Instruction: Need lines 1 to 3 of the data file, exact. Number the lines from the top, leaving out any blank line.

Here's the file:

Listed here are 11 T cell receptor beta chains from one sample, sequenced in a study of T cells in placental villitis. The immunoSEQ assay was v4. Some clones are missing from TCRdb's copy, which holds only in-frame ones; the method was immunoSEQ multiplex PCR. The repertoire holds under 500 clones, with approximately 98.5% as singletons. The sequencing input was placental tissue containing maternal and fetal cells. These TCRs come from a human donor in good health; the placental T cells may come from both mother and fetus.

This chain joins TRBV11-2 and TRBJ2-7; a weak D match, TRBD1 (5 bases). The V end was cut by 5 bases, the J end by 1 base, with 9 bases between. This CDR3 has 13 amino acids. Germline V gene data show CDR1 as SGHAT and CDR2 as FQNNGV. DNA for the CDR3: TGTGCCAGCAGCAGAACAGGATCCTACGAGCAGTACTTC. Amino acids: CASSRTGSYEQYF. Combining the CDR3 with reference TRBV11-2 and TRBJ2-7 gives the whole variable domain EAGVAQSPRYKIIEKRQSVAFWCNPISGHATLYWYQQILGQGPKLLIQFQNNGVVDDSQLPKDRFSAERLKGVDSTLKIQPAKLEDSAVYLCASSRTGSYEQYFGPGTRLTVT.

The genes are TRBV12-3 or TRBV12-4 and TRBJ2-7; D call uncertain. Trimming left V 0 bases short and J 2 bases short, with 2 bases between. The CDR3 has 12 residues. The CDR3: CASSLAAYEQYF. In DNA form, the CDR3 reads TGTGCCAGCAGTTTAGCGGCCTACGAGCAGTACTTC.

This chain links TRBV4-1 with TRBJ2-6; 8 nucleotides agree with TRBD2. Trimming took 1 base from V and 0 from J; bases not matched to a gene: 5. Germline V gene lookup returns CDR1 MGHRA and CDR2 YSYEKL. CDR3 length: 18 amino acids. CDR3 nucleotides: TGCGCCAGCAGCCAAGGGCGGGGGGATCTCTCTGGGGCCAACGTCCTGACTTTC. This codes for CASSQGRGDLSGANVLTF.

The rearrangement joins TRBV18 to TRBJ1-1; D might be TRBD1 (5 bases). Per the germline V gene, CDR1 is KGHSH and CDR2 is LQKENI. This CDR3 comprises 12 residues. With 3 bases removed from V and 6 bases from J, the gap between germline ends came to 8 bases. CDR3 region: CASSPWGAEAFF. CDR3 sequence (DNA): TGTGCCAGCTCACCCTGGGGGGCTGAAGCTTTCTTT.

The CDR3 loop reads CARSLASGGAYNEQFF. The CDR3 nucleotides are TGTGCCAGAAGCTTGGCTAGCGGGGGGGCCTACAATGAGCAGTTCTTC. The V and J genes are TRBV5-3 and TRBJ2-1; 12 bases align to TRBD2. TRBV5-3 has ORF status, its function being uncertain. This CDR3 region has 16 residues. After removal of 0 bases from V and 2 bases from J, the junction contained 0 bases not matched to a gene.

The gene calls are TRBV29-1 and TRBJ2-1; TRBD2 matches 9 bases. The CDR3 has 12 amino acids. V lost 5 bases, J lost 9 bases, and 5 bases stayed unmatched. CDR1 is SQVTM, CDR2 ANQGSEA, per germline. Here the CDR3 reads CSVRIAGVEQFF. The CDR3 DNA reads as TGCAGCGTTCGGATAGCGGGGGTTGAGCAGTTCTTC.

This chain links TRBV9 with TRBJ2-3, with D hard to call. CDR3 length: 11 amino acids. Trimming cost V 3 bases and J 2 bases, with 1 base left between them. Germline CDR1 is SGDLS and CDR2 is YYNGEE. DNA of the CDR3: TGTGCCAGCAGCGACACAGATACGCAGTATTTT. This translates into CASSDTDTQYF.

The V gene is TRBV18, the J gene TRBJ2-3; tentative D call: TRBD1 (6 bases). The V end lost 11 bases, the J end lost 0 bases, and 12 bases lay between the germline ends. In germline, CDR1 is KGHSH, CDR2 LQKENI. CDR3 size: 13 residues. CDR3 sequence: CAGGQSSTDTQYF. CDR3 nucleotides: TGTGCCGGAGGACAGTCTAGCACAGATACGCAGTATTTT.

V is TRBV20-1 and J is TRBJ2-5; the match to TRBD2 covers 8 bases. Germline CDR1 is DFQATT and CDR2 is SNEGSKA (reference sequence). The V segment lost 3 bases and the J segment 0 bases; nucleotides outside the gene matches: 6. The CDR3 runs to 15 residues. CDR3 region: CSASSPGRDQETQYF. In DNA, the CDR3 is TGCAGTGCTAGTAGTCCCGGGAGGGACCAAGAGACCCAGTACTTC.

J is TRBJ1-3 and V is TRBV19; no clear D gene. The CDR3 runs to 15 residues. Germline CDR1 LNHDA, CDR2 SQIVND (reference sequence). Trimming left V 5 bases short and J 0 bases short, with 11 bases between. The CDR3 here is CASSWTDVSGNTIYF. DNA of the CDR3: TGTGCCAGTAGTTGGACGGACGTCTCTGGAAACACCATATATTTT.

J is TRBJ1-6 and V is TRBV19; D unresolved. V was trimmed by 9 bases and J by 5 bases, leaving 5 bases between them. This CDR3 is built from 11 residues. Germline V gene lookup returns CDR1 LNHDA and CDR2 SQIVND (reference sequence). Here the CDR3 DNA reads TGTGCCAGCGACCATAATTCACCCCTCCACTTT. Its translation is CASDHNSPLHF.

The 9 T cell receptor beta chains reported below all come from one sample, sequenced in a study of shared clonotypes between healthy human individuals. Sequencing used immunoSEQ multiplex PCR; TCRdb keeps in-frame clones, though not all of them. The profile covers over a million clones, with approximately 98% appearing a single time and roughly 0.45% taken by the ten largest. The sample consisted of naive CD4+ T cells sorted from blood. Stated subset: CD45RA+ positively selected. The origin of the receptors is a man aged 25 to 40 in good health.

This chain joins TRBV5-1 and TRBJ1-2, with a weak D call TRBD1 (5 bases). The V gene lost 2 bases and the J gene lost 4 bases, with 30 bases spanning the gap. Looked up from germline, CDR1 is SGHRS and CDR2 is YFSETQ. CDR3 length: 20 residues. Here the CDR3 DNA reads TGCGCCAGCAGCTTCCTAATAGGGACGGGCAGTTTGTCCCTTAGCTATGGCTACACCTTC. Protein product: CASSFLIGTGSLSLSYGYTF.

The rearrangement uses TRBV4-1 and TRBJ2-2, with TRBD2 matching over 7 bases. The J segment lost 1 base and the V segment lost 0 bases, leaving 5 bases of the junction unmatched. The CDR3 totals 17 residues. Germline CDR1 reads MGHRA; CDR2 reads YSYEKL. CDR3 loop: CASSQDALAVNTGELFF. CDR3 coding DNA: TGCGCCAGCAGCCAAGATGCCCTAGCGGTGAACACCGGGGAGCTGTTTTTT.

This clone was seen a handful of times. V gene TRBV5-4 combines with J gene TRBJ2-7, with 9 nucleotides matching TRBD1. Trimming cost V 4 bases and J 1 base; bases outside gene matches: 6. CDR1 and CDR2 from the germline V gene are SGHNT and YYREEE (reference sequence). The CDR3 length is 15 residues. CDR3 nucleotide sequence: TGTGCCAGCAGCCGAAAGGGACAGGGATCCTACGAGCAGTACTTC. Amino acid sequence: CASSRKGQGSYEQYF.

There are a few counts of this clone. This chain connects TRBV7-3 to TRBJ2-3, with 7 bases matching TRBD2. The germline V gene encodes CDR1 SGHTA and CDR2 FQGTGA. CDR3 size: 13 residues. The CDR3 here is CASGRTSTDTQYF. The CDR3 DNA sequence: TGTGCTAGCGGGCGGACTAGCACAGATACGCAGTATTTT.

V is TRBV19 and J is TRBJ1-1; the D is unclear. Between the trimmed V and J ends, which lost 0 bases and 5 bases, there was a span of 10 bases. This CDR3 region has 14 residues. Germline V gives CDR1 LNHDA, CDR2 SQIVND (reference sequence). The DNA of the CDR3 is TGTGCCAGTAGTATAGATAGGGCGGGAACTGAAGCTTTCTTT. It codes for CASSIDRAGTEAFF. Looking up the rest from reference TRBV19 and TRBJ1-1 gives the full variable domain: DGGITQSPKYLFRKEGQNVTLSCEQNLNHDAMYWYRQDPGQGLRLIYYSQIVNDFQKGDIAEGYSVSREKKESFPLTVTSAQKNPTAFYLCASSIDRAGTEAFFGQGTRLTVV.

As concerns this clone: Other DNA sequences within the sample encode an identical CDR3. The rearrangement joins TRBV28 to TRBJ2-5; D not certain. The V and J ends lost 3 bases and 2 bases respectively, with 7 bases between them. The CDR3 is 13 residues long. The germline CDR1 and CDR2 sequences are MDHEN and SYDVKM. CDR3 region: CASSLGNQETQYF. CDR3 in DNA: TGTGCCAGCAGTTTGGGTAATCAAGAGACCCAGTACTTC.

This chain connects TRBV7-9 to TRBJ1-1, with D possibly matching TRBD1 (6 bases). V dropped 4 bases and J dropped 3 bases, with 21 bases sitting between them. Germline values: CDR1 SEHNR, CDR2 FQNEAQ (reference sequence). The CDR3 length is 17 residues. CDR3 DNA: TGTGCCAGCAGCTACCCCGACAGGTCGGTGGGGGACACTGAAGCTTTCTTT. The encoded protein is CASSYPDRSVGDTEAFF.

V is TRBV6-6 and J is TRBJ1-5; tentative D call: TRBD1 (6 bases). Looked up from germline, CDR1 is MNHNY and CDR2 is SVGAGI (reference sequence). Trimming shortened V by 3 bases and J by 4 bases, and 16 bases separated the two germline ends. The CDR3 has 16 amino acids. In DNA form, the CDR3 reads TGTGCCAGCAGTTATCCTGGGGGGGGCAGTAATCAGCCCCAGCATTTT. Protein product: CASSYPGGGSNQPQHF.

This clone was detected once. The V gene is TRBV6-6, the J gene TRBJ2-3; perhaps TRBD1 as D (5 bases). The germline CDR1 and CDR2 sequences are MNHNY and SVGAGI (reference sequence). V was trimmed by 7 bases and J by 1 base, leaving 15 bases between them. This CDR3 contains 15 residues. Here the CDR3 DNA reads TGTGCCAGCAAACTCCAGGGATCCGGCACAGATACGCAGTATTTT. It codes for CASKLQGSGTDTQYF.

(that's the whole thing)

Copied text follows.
Listed here are 11 T cell receptor beta chains from one sample, sequenced in a study of T cells in placental villitis. The immunoSEQ assay was v4. Some clones are missing from TCRdb's copy, which holds only in-frame ones; the method was immunoSEQ multiplex PCR. The repertoire holds under 500 clones, with approximately 98.5% as singletons. The sequencing input was placental tissue containing maternal and fetal cells. These TCRs come from a human donor in good health; the placental T cells may come from both mother and fetus.

This chain joins TRBV11-2 and TRBJ2-7; a weak D match, TRBD1 (5 bases). The V end was cut by 5 bases, the J end by 1 base, with 9 bases between. This CDR3 has 13 amino acids. Germline V gene data show CDR1 as SGHAT and CDR2 as FQNNGV. DNA for the CDR3: TGTGCCAGCAGCAGAACAGGATCCTACGAGCAGTACTTC. Amino acids: CASSRTGSYEQYF. Combining the CDR3 with reference TRBV11-2 and TRBJ2-7 gives the whole variable domain EAGVAQSPRYKIIEKRQSVAFWCNPISGHATLYWYQQILGQGPKLLIQFQNNGVVDDSQLPKDRFSAERLKGVDSTLKIQPAKLEDSAVYLCASSRTGSYEQYFGPGTRLTVT.

The genes are TRBV12-3 or TRBV12-4 and TRBJ2-7; D call uncertain. Trimming left V 0 bases short and J 2 bases short, with 2 bases between. The CDR3 has 12 residues. The CDR3: CASSLAAYEQYF. In DNA form, the CDR3 reads TGTGCCAGCAGTTTAGCGGCCTACGAGCAGTACTTC.